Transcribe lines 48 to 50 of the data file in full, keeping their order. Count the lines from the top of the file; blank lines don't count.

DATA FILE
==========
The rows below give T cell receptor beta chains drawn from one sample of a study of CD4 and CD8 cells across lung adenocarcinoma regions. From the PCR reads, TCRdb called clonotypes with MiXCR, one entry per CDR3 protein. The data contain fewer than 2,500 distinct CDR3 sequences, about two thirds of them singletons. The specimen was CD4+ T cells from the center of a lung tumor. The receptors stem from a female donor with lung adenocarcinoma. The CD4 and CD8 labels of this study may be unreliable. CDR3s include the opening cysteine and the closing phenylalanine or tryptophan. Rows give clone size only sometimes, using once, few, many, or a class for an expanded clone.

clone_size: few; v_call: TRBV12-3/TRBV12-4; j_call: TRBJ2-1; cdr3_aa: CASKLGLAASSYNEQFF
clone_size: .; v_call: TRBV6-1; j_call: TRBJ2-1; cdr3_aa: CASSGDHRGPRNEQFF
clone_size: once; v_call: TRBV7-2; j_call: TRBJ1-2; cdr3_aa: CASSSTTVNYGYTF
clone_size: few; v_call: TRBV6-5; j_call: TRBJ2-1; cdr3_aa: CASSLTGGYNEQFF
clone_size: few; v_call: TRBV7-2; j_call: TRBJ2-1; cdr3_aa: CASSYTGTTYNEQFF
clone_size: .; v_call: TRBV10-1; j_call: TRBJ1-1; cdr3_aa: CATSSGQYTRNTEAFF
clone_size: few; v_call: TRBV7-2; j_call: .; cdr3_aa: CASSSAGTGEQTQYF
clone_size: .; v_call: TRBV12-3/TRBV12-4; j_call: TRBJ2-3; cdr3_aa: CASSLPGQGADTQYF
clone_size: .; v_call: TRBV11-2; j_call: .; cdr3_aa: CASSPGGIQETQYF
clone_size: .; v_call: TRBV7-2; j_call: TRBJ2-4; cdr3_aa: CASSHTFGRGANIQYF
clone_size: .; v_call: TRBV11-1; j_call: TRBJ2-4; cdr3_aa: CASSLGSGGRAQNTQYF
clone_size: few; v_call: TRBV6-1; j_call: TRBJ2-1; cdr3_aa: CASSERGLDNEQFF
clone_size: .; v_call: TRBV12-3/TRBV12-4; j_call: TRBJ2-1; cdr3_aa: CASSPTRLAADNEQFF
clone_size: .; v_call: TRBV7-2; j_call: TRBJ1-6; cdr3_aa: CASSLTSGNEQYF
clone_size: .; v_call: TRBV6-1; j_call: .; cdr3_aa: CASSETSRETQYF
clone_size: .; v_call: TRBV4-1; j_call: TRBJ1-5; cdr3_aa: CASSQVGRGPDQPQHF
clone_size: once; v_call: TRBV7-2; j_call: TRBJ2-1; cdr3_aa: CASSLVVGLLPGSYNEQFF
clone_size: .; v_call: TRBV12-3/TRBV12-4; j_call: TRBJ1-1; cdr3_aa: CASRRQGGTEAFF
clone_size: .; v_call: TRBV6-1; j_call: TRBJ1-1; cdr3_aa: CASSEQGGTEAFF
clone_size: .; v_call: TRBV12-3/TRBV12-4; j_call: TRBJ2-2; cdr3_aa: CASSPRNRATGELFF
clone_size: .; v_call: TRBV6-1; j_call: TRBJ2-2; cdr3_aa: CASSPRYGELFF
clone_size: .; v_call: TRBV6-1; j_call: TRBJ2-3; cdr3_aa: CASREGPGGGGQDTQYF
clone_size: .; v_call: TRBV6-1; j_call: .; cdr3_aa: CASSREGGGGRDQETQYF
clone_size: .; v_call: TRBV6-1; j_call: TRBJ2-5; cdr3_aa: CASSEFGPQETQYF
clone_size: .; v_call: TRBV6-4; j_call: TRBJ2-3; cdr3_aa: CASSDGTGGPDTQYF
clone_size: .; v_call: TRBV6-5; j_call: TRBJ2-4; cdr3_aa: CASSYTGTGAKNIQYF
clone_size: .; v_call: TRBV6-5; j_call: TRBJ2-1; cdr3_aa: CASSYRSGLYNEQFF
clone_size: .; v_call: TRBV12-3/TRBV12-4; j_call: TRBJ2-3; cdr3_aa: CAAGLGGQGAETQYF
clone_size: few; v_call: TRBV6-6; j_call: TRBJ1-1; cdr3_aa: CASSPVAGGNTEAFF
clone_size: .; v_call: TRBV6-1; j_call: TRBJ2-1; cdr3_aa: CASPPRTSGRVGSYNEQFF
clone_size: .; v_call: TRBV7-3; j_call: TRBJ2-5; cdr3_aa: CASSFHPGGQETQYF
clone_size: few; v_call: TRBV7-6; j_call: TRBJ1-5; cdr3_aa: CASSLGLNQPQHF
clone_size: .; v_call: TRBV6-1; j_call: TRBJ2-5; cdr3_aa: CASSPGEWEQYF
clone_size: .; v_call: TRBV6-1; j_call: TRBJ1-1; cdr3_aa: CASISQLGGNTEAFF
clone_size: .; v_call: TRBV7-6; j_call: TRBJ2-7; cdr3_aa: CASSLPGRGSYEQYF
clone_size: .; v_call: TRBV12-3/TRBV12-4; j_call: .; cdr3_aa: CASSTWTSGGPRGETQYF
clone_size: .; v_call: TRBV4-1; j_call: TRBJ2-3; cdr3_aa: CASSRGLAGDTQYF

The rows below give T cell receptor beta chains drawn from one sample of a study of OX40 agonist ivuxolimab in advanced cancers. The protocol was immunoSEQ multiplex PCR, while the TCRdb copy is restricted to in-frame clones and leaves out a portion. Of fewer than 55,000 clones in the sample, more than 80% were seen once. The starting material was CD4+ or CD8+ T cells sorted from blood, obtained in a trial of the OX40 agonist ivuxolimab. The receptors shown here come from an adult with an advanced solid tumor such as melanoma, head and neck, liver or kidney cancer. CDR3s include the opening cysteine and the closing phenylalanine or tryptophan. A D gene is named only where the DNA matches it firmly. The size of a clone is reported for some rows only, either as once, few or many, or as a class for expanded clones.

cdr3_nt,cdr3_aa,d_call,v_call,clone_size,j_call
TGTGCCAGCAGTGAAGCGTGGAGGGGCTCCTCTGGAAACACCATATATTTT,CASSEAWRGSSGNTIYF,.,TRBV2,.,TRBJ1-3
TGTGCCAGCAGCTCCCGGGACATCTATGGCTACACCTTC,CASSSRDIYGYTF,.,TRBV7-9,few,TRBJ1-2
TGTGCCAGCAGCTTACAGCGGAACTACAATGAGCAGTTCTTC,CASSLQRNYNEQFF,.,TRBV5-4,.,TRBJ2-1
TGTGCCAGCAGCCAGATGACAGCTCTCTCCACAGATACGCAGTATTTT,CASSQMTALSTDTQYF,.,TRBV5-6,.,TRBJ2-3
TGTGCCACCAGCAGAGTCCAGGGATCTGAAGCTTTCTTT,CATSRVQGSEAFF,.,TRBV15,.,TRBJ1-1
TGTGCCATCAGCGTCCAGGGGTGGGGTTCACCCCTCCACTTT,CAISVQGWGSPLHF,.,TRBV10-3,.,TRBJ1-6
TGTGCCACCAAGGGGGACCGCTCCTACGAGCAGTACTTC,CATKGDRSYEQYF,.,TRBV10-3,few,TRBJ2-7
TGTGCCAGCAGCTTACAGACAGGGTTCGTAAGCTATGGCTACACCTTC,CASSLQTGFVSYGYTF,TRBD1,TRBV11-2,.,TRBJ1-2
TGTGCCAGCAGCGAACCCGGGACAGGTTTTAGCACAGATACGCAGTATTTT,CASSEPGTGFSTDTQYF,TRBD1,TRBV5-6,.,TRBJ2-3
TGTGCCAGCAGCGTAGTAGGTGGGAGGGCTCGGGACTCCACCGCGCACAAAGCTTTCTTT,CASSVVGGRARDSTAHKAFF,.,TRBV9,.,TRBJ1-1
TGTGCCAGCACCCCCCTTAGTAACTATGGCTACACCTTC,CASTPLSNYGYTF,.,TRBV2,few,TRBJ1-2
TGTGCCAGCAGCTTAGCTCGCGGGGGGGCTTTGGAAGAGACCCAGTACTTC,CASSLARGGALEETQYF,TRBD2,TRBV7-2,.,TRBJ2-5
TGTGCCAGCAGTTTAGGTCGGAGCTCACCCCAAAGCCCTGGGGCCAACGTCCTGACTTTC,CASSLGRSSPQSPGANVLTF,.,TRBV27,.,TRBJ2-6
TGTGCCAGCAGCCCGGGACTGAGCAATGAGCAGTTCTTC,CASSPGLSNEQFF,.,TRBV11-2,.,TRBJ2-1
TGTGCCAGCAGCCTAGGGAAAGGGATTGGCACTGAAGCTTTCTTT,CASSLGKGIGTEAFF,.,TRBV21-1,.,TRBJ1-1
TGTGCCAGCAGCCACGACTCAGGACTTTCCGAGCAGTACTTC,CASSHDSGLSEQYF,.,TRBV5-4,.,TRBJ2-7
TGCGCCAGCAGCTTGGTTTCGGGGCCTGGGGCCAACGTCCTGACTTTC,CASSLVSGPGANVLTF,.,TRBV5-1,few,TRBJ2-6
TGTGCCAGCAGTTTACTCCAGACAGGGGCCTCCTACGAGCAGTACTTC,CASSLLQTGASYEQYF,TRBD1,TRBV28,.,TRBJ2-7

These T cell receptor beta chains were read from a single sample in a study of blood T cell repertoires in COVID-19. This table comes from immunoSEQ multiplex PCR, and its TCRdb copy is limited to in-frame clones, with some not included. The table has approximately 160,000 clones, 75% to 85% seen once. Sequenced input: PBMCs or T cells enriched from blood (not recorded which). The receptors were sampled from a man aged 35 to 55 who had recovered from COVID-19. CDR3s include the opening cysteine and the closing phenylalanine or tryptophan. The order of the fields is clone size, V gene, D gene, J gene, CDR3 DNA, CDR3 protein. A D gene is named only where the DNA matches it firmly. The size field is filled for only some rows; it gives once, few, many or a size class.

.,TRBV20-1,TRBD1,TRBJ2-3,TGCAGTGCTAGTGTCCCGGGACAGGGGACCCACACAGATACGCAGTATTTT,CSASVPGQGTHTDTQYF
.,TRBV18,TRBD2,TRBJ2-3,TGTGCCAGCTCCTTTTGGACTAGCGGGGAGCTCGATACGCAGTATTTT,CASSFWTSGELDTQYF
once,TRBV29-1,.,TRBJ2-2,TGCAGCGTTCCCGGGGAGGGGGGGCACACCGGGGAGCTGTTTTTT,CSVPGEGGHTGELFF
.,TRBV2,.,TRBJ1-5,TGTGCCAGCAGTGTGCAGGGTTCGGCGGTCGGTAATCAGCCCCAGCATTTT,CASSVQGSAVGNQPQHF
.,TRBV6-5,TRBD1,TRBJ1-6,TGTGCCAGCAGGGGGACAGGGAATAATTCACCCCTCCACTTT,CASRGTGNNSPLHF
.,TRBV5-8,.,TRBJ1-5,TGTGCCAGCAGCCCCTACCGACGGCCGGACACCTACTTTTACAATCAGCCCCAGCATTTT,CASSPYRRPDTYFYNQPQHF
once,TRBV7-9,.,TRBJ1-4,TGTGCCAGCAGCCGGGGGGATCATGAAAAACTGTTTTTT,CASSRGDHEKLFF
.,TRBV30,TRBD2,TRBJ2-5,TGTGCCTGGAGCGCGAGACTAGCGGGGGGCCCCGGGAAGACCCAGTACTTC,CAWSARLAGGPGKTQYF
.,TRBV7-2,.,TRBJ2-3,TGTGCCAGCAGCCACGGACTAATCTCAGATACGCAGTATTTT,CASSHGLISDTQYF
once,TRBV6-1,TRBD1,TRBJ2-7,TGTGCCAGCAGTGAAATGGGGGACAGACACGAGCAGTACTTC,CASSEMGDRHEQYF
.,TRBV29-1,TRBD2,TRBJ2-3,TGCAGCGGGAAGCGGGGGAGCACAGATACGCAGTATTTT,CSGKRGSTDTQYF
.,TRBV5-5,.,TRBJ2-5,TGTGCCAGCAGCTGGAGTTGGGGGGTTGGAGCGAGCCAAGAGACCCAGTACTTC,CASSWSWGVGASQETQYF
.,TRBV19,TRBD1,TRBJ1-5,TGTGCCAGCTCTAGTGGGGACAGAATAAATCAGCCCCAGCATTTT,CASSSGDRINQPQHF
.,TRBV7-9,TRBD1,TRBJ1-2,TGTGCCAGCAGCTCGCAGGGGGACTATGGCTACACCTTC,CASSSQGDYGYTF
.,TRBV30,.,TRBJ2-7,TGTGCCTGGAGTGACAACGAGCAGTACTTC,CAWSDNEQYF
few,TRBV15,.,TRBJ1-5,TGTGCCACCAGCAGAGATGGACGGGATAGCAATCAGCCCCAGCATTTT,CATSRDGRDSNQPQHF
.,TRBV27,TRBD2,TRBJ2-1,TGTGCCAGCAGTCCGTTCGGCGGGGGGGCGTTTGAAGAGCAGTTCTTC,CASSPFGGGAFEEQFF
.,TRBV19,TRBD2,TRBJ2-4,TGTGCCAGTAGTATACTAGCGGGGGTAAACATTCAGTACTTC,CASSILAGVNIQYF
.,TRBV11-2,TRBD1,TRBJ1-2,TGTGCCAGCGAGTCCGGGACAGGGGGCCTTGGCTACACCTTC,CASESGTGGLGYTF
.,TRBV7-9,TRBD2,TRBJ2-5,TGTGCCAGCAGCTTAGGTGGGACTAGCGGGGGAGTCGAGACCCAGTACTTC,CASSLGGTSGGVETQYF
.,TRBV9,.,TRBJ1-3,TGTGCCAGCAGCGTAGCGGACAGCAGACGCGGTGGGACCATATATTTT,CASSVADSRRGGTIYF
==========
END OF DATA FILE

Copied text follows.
TGTGCCAGCAGCTTACAGACAGGGTTCGTAAGCTATGGCTACACCTTC,CASSLQTGFVSYGYTF,TRBD1,TRBV11-2,.,TRBJ1-2
TGTGCCAGCAGCGAACCCGGGACAGGTTTTAGCACAGATACGCAGTATTTT,CASSEPGTGFSTDTQYF,TRBD1,TRBV5-6,.,TRBJ2-3
TGTGCCAGCAGCGTAGTAGGTGGGAGGGCTCGGGACTCCACCGCGCACAAAGCTTTCTTT,CASSVVGGRARDSTAHKAFF,.,TRBV9,.,TRBJ1-1